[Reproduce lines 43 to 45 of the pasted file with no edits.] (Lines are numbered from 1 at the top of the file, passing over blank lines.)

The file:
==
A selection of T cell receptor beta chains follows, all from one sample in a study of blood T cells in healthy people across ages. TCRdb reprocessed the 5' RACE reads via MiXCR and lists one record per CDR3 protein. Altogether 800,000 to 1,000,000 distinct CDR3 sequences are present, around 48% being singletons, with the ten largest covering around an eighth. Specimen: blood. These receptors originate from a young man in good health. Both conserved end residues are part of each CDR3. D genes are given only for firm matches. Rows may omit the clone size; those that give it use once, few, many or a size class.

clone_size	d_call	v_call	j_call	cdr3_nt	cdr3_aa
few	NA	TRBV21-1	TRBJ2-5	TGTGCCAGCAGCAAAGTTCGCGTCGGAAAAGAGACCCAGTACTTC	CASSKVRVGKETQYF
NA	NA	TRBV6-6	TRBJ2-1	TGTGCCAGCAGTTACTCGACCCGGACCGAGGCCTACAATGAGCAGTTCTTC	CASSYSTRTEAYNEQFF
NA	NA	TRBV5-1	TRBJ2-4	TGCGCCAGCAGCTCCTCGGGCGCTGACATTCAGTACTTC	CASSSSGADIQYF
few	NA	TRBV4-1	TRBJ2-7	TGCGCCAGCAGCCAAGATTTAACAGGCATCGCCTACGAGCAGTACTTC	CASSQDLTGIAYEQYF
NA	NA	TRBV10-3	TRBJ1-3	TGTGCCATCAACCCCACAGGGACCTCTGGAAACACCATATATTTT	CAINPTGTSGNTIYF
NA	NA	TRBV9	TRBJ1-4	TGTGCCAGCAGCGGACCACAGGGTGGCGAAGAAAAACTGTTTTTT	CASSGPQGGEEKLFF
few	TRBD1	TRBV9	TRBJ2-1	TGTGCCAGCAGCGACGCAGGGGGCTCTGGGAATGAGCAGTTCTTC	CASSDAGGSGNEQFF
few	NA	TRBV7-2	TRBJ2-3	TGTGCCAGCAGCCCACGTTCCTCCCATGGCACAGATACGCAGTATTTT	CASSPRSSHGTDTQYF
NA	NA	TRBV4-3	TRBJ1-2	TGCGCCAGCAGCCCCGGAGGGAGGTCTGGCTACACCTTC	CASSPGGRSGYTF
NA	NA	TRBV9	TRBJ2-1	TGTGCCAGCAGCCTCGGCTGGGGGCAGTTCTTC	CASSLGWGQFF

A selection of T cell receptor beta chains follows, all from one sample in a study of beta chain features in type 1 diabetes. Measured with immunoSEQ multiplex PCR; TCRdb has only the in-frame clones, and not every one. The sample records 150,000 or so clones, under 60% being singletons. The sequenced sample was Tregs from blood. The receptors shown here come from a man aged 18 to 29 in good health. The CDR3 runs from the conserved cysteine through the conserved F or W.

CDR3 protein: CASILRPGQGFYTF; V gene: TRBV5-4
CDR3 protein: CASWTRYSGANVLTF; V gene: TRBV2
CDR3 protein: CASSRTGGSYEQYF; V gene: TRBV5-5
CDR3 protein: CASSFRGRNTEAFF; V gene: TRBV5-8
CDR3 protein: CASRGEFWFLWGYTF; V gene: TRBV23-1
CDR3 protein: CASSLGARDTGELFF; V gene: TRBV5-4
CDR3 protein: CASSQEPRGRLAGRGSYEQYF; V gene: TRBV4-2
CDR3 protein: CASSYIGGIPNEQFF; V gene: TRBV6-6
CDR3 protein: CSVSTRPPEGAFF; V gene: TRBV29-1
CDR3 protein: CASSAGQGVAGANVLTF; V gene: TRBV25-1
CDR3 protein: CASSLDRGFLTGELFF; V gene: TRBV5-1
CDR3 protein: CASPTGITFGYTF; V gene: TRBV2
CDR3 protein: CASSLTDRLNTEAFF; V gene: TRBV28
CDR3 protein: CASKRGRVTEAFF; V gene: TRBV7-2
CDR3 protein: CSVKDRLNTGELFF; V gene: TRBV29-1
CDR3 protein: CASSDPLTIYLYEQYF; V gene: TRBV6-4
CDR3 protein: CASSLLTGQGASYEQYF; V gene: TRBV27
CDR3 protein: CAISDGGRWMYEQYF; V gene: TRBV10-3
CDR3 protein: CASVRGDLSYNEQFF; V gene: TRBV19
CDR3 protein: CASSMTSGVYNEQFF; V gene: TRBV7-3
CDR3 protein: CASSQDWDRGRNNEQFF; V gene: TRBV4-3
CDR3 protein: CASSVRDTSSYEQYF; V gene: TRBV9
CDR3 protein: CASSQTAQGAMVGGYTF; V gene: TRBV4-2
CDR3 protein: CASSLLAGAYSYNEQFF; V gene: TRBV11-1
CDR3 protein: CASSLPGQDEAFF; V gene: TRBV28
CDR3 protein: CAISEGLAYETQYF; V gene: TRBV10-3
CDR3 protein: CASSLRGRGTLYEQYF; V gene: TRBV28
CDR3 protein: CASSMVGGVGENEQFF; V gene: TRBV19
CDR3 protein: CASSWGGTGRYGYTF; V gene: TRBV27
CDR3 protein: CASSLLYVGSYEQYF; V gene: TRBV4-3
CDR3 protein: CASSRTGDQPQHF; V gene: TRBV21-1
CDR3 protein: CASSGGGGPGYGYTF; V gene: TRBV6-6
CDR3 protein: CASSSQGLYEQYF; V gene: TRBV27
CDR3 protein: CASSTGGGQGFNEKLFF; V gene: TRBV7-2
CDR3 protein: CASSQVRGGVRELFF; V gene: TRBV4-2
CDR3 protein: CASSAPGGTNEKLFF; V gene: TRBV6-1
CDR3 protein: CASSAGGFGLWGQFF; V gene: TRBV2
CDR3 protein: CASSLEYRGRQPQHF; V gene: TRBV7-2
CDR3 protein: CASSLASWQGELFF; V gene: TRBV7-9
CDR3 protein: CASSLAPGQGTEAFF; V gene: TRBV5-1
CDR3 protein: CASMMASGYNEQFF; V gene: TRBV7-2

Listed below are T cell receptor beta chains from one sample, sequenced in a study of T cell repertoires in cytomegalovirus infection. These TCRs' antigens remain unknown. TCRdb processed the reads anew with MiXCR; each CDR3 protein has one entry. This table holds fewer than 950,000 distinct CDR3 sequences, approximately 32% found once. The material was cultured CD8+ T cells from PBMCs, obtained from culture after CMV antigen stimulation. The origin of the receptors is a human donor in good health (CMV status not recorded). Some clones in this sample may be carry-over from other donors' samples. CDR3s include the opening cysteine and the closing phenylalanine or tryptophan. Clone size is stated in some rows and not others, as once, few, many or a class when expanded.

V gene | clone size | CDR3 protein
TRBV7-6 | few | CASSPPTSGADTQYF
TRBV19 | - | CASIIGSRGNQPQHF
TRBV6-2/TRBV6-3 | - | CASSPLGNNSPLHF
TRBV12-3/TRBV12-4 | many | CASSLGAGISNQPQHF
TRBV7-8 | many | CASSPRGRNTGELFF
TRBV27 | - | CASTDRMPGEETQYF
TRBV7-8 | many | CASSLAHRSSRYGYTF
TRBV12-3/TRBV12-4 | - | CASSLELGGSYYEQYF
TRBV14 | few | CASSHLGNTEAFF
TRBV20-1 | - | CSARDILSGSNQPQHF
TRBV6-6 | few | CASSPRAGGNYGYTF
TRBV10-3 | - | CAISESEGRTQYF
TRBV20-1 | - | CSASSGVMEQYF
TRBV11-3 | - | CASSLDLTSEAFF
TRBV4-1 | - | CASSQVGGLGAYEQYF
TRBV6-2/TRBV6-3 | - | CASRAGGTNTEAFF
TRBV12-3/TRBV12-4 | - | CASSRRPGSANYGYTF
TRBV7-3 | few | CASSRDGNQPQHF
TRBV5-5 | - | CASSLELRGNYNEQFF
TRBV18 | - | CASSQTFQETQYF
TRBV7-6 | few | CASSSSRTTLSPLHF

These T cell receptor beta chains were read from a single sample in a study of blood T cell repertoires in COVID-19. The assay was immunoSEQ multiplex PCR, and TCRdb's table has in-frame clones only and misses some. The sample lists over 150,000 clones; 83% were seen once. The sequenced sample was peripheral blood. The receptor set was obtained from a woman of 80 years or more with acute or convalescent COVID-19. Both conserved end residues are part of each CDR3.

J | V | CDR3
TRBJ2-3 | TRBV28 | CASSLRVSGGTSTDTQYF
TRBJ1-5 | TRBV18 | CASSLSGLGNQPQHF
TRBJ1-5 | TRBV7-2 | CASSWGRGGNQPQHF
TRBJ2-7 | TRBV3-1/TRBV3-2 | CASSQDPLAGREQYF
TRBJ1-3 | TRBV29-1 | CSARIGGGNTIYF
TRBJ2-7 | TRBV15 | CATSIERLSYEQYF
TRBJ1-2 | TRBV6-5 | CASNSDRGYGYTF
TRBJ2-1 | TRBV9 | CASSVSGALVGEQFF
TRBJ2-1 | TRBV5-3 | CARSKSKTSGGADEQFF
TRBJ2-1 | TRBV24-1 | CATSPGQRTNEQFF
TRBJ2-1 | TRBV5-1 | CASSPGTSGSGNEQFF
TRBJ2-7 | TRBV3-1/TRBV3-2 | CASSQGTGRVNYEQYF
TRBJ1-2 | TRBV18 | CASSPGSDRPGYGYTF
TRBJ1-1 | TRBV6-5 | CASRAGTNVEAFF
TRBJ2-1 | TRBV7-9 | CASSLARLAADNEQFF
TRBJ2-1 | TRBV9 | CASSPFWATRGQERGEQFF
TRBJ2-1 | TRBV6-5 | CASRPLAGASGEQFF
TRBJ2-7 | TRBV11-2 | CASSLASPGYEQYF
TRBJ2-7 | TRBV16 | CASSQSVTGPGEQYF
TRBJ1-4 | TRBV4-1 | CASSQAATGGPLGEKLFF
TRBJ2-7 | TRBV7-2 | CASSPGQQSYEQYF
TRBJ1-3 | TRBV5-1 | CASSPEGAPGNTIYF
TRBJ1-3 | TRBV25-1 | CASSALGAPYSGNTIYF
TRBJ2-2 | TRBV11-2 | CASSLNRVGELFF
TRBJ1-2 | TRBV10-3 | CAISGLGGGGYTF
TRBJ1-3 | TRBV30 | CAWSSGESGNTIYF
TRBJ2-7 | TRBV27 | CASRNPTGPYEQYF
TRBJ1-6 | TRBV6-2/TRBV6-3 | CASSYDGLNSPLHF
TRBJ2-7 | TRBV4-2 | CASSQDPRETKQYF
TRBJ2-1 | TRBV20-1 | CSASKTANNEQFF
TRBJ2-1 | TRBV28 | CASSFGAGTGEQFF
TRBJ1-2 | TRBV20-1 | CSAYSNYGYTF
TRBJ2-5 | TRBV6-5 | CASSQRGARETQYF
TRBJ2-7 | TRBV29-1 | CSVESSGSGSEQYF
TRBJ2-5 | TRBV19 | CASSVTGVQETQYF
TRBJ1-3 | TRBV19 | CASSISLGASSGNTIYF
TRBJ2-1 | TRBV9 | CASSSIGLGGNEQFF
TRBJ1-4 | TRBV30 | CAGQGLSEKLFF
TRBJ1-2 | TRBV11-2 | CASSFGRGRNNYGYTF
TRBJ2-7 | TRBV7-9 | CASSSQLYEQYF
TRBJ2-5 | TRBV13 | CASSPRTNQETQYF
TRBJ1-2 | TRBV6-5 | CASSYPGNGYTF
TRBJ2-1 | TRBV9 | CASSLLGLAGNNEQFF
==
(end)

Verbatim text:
CDR3 protein: CASSLLYVGSYEQYF; V gene: TRBV4-3
CDR3 protein: CASSRTGDQPQHF; V gene: TRBV21-1
CDR3 protein: CASSGGGGPGYGYTF; V gene: TRBV6-6